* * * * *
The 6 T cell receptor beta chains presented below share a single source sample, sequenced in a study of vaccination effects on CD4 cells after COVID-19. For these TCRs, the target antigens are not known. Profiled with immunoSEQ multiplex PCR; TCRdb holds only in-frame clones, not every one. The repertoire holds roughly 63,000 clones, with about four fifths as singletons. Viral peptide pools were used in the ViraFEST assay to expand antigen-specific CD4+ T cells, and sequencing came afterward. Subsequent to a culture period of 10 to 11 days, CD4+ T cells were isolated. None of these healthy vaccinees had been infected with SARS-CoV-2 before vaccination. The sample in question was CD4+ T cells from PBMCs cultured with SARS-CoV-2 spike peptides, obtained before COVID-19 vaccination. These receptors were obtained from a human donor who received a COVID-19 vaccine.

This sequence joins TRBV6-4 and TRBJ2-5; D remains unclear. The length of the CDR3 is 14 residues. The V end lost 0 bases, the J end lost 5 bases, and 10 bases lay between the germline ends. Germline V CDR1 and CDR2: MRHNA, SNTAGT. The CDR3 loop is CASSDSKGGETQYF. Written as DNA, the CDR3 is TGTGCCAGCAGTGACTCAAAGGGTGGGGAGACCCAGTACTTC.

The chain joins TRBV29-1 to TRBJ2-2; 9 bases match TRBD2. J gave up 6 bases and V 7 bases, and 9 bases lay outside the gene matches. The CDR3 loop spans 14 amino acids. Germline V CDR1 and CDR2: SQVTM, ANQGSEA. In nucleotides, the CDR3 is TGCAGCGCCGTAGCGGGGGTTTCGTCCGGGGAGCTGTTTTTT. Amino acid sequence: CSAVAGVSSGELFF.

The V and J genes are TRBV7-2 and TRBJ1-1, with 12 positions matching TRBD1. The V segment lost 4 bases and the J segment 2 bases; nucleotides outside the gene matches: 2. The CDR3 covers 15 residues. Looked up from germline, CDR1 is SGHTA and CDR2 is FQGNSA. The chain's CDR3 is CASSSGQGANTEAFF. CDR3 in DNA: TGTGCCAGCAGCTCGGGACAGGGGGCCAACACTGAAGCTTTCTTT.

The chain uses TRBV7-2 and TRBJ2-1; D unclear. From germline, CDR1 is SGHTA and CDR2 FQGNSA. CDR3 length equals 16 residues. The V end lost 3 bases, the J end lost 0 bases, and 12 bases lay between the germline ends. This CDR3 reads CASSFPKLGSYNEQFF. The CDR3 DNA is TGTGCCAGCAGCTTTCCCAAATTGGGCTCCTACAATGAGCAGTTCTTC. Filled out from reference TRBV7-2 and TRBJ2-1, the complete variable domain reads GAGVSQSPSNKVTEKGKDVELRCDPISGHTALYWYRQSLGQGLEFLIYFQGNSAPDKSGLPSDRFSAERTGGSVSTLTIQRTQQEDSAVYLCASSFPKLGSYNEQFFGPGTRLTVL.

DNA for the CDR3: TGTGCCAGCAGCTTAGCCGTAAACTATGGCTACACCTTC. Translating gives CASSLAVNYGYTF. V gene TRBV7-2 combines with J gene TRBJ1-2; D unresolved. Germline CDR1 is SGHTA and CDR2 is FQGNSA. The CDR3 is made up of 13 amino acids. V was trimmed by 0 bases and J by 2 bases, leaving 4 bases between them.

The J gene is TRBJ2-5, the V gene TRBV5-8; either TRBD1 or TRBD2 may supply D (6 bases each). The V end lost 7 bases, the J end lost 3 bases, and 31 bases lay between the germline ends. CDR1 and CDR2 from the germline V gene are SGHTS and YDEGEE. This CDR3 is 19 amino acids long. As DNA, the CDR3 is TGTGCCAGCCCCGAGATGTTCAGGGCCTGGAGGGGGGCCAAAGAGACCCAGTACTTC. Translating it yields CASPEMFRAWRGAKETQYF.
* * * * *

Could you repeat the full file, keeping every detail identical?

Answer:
The 6 T cell receptor beta chains presented below share a single source sample, sequenced in a study of vaccination effects on CD4 cells after COVID-19. For these TCRs, the target antigens are not known. Profiled with immunoSEQ multiplex PCR; TCRdb holds only in-frame clones, not every one. The repertoire holds roughly 63,000 clones, with about four fifths as singletons. Viral peptide pools were used in the ViraFEST assay to expand antigen-specific CD4+ T cells, and sequencing came afterward. Subsequent to a culture period of 10 to 11 days, CD4+ T cells were isolated. None of these healthy vaccinees had been infected with SARS-CoV-2 before vaccination. The sample in question was CD4+ T cells from PBMCs cultured with SARS-CoV-2 spike peptides, obtained before COVID-19 vaccination. These receptors were obtained from a human donor who received a COVID-19 vaccine.

This sequence joins TRBV6-4 and TRBJ2-5; D remains unclear. The length of the CDR3 is 14 residues. The V end lost 0 bases, the J end lost 5 bases, and 10 bases lay between the germline ends. Germline V CDR1 and CDR2: MRHNA, SNTAGT. The CDR3 loop is CASSDSKGGETQYF. Written as DNA, the CDR3 is TGTGCCAGCAGTGACTCAAAGGGTGGGGAGACCCAGTACTTC.

The chain joins TRBV29-1 to TRBJ2-2; 9 bases match TRBD2. J gave up 6 bases and V 7 bases, and 9 bases lay outside the gene matches. The CDR3 loop spans 14 amino acids. Germline V CDR1 and CDR2: SQVTM, ANQGSEA. In nucleotides, the CDR3 is TGCAGCGCCGTAGCGGGGGTTTCGTCCGGGGAGCTGTTTTTT. Amino acid sequence: CSAVAGVSSGELFF.

The V and J genes are TRBV7-2 and TRBJ1-1, with 12 positions matching TRBD1. The V segment lost 4 bases and the J segment 2 bases; nucleotides outside the gene matches: 2. The CDR3 covers 15 residues. Looked up from germline, CDR1 is SGHTA and CDR2 is FQGNSA. The chain's CDR3 is CASSSGQGANTEAFF. CDR3 in DNA: TGTGCCAGCAGCTCGGGACAGGGGGCCAACACTGAAGCTTTCTTT.

The chain uses TRBV7-2 and TRBJ2-1; D unclear. From germline, CDR1 is SGHTA and CDR2 FQGNSA. CDR3 length equals 16 residues. The V end lost 3 bases, the J end lost 0 bases, and 12 bases lay between the germline ends. This CDR3 reads CASSFPKLGSYNEQFF. The CDR3 DNA is TGTGCCAGCAGCTTTCCCAAATTGGGCTCCTACAATGAGCAGTTCTTC. Filled out from reference TRBV7-2 and TRBJ2-1, the complete variable domain reads GAGVSQSPSNKVTEKGKDVELRCDPISGHTALYWYRQSLGQGLEFLIYFQGNSAPDKSGLPSDRFSAERTGGSVSTLTIQRTQQEDSAVYLCASSFPKLGSYNEQFFGPGTRLTVL.

DNA for the CDR3: TGTGCCAGCAGCTTAGCCGTAAACTATGGCTACACCTTC. Translating gives CASSLAVNYGYTF. V gene TRBV7-2 combines with J gene TRBJ1-2; D unresolved. Germline CDR1 is SGHTA and CDR2 is FQGNSA. The CDR3 is made up of 13 amino acids. V was trimmed by 0 bases and J by 2 bases, leaving 4 bases between them.

The J gene is TRBJ2-5, the V gene TRBV5-8; either TRBD1 or TRBD2 may supply D (6 bases each). The V end lost 7 bases, the J end lost 3 bases, and 31 bases lay between the germline ends. CDR1 and CDR2 from the germline V gene are SGHTS and YDEGEE. This CDR3 is 19 amino acids long. As DNA, the CDR3 is TGTGCCAGCCCCGAGATGTTCAGGGCCTGGAGGGGGGCCAAAGAGACCCAGTACTTC. Translating it yields CASPEMFRAWRGAKETQYF.